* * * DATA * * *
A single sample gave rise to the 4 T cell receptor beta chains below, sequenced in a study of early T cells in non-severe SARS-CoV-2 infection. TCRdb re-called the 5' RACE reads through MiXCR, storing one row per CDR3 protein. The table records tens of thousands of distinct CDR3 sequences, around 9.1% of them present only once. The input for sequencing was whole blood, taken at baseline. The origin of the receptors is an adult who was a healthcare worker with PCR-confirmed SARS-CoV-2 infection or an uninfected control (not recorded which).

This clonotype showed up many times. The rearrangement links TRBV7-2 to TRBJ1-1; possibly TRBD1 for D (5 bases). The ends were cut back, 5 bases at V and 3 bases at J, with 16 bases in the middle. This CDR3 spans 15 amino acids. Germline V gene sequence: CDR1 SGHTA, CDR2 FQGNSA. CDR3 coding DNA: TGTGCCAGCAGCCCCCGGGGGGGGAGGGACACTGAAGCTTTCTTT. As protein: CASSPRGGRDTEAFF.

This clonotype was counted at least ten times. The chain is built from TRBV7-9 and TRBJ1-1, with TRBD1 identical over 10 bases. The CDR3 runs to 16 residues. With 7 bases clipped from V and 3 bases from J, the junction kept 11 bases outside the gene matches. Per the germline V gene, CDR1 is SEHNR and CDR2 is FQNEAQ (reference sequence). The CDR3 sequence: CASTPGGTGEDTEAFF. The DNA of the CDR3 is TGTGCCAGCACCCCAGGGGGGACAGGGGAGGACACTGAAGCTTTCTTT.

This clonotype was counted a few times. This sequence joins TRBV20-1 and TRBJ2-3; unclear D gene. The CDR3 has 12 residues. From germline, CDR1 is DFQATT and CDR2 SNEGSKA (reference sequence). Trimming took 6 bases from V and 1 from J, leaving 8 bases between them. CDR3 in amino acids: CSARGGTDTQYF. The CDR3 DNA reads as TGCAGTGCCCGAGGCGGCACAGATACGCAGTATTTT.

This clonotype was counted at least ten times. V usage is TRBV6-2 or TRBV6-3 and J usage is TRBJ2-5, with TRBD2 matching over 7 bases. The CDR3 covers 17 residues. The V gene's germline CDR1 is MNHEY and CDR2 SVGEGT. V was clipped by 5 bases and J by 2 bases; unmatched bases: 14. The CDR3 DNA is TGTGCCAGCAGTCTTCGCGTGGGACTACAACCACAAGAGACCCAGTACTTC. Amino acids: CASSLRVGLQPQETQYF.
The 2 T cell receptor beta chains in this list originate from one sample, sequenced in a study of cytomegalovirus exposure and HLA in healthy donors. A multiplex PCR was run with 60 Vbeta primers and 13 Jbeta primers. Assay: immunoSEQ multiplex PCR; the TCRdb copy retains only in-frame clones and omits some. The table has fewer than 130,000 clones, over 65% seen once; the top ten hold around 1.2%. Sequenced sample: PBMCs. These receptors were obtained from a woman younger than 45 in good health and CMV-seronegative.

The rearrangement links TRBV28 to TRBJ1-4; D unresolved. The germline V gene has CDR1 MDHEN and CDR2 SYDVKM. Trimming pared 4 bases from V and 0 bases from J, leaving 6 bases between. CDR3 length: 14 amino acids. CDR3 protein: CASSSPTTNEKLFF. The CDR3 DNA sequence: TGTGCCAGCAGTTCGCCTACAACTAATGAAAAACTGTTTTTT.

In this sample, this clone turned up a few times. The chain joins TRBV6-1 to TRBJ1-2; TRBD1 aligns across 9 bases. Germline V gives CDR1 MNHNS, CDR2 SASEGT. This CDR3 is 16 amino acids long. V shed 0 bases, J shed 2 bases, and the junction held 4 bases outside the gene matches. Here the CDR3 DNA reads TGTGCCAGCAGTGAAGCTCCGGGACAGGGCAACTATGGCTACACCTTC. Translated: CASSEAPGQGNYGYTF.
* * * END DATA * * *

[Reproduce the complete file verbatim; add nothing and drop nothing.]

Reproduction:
A single sample gave rise to the 4 T cell receptor beta chains below, sequenced in a study of early T cells in non-severe SARS-CoV-2 infection. TCRdb re-called the 5' RACE reads through MiXCR, storing one row per CDR3 protein. The table records tens of thousands of distinct CDR3 sequences, around 9.1% of them present only once. The input for sequencing was whole blood, taken at baseline. The origin of the receptors is an adult who was a healthcare worker with PCR-confirmed SARS-CoV-2 infection or an uninfected control (not recorded which).

This clonotype showed up many times. The rearrangement links TRBV7-2 to TRBJ1-1; possibly TRBD1 for D (5 bases). The ends were cut back, 5 bases at V and 3 bases at J, with 16 bases in the middle. This CDR3 spans 15 amino acids. Germline V gene sequence: CDR1 SGHTA, CDR2 FQGNSA. CDR3 coding DNA: TGTGCCAGCAGCCCCCGGGGGGGGAGGGACACTGAAGCTTTCTTT. As protein: CASSPRGGRDTEAFF.

This clonotype was counted at least ten times. The chain is built from TRBV7-9 and TRBJ1-1, with TRBD1 identical over 10 bases. The CDR3 runs to 16 residues. With 7 bases clipped from V and 3 bases from J, the junction kept 11 bases outside the gene matches. Per the germline V gene, CDR1 is SEHNR and CDR2 is FQNEAQ (reference sequence). The CDR3 sequence: CASTPGGTGEDTEAFF. The DNA of the CDR3 is TGTGCCAGCACCCCAGGGGGGACAGGGGAGGACACTGAAGCTTTCTTT.

This clonotype was counted a few times. This sequence joins TRBV20-1 and TRBJ2-3; unclear D gene. The CDR3 has 12 residues. From germline, CDR1 is DFQATT and CDR2 SNEGSKA (reference sequence). Trimming took 6 bases from V and 1 from J, leaving 8 bases between them. CDR3 in amino acids: CSARGGTDTQYF. The CDR3 DNA reads as TGCAGTGCCCGAGGCGGCACAGATACGCAGTATTTT.

This clonotype was counted at least ten times. V usage is TRBV6-2 or TRBV6-3 and J usage is TRBJ2-5, with TRBD2 matching over 7 bases. The CDR3 covers 17 residues. The V gene's germline CDR1 is MNHEY and CDR2 SVGEGT. V was clipped by 5 bases and J by 2 bases; unmatched bases: 14. The CDR3 DNA is TGTGCCAGCAGTCTTCGCGTGGGACTACAACCACAAGAGACCCAGTACTTC. Amino acids: CASSLRVGLQPQETQYF.
The 2 T cell receptor beta chains in this list originate from one sample, sequenced in a study of cytomegalovirus exposure and HLA in healthy donors. A multiplex PCR was run with 60 Vbeta primers and 13 Jbeta primers. Assay: immunoSEQ multiplex PCR; the TCRdb copy retains only in-frame clones and omits some. The table has fewer than 130,000 clones, over 65% seen once; the top ten hold around 1.2%. Sequenced sample: PBMCs. These receptors were obtained from a woman younger than 45 in good health and CMV-seronegative.

The rearrangement links TRBV28 to TRBJ1-4; D unresolved. The germline V gene has CDR1 MDHEN and CDR2 SYDVKM. Trimming pared 4 bases from V and 0 bases from J, leaving 6 bases between. CDR3 length: 14 amino acids. CDR3 protein: CASSSPTTNEKLFF. The CDR3 DNA sequence: TGTGCCAGCAGTTCGCCTACAACTAATGAAAAACTGTTTTTT.

In this sample, this clone turned up a few times. The chain joins TRBV6-1 to TRBJ1-2; TRBD1 aligns across 9 bases. Germline V gives CDR1 MNHNS, CDR2 SASEGT. This CDR3 is 16 amino acids long. V shed 0 bases, J shed 2 bases, and the junction held 4 bases outside the gene matches. Here the CDR3 DNA reads TGTGCCAGCAGTGAAGCTCCGGGACAGGGCAACTATGGCTACACCTTC. Translated: CASSEAPGQGNYGYTF.